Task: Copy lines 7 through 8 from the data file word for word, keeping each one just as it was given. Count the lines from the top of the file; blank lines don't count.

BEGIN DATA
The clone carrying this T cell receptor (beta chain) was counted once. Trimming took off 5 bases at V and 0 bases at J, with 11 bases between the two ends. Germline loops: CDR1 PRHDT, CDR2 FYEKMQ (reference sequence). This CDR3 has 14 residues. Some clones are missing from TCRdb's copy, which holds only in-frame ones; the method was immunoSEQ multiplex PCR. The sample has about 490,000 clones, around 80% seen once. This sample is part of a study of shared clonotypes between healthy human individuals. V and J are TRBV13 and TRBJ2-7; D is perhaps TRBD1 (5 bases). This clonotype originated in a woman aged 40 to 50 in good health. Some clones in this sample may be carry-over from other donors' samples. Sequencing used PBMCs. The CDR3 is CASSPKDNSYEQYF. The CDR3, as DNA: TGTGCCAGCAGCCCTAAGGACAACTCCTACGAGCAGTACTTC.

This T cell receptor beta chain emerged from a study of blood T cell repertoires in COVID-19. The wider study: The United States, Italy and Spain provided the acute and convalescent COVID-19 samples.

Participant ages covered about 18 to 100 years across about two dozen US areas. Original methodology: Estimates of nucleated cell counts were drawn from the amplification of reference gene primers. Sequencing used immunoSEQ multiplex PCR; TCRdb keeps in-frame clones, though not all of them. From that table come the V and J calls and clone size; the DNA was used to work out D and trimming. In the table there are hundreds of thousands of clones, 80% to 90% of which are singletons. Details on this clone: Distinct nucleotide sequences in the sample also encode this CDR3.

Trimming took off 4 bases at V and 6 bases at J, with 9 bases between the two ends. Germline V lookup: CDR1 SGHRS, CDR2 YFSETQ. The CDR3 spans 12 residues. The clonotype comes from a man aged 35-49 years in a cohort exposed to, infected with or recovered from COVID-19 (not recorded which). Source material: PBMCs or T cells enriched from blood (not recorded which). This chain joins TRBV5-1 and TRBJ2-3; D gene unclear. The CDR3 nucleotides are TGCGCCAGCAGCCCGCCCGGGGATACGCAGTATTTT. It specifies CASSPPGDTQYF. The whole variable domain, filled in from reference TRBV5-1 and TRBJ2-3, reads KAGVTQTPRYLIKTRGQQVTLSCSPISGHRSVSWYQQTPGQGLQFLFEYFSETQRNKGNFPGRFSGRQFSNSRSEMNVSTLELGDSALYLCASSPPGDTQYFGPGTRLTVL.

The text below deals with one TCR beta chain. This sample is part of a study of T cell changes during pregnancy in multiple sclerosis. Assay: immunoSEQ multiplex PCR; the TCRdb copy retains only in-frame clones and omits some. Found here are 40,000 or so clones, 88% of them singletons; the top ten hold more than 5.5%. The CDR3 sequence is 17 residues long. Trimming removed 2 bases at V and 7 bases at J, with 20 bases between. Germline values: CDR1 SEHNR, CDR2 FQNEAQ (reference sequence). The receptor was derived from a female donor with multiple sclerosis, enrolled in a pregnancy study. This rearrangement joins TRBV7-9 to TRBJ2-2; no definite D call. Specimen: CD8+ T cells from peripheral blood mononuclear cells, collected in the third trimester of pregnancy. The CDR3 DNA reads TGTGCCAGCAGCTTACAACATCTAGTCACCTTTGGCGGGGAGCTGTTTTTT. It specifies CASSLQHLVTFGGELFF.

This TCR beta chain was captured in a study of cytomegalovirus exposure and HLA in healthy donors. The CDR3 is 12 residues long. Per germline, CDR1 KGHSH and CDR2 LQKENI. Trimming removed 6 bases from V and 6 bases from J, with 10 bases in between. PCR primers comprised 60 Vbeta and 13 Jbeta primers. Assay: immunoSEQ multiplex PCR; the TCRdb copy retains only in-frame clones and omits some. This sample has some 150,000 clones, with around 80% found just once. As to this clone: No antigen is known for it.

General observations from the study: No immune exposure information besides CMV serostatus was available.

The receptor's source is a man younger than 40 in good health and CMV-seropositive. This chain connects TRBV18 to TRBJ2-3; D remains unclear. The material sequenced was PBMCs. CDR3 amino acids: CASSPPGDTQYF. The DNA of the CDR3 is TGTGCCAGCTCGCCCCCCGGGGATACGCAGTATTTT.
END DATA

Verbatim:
General observations from the study: No immune exposure information besides CMV serostatus was available.

The receptor's source is a man younger than 40 in good health and CMV-seropositive. This chain connects TRBV18 to TRBJ2-3; D remains unclear. The material sequenced was PBMCs. CDR3 amino acids: CASSPPGDTQYF. The DNA of the CDR3 is TGTGCCAGCTCGCCCCCCGGGGATACGCAGTATTTT.